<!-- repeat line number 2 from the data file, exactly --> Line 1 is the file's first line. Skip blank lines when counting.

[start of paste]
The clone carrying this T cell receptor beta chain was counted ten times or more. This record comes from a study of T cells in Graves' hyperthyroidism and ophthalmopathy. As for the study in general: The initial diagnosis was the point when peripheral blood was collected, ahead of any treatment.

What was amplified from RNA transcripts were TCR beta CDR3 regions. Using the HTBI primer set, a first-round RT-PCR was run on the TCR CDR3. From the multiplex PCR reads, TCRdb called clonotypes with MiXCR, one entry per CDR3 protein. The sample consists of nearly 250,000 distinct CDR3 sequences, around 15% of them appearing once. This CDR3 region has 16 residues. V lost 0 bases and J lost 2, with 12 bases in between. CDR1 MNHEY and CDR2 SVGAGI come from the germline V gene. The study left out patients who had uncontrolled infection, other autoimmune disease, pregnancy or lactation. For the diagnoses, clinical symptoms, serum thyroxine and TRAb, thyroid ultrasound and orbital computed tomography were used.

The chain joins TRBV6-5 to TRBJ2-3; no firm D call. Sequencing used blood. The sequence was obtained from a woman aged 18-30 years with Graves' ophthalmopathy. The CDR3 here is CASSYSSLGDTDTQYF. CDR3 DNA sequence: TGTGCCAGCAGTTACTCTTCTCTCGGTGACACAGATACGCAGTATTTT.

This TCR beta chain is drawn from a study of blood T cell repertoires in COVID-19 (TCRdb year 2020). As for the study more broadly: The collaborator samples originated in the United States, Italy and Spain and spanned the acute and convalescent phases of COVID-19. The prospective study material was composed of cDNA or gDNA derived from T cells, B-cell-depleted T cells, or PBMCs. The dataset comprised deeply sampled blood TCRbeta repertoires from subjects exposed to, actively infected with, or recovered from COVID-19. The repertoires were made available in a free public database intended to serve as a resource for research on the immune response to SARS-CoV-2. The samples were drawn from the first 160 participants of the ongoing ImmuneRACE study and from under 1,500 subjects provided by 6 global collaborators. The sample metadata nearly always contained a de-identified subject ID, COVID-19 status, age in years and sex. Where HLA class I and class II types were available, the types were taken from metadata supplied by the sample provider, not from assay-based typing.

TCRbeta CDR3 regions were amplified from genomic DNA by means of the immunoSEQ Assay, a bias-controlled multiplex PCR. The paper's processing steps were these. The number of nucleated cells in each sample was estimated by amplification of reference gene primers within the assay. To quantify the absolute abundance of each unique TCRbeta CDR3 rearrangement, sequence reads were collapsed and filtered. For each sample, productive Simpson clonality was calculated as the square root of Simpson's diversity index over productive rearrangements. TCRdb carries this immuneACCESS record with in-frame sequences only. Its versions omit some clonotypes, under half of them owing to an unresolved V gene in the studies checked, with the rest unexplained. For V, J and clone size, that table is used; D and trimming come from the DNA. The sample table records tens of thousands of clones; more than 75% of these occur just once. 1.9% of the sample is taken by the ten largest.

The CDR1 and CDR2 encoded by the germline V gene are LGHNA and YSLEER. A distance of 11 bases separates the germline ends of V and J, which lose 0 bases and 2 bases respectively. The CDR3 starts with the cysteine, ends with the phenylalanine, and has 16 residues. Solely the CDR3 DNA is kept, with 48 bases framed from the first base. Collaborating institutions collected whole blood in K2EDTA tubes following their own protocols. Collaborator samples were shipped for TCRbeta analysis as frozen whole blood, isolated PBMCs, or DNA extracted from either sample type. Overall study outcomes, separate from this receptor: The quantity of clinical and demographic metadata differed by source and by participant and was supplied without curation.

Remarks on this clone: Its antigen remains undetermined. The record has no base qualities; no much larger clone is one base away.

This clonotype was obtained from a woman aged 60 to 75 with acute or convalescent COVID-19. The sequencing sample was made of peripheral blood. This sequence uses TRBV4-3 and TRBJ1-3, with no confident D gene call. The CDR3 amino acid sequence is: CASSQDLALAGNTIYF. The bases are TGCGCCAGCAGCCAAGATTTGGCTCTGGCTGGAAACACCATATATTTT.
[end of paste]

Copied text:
What was amplified from RNA transcripts were TCR beta CDR3 regions. Using the HTBI primer set, a first-round RT-PCR was run on the TCR CDR3. From the multiplex PCR reads, TCRdb called clonotypes with MiXCR, one entry per CDR3 protein. The sample consists of nearly 250,000 distinct CDR3 sequences, around 15% of them appearing once. This CDR3 region has 16 residues. V lost 0 bases and J lost 2, with 12 bases in between. CDR1 MNHEY and CDR2 SVGAGI come from the germline V gene. The study left out patients who had uncontrolled infection, other autoimmune disease, pregnancy or lactation. For the diagnoses, clinical symptoms, serum thyroxine and TRAb, thyroid ultrasound and orbital computed tomography were used.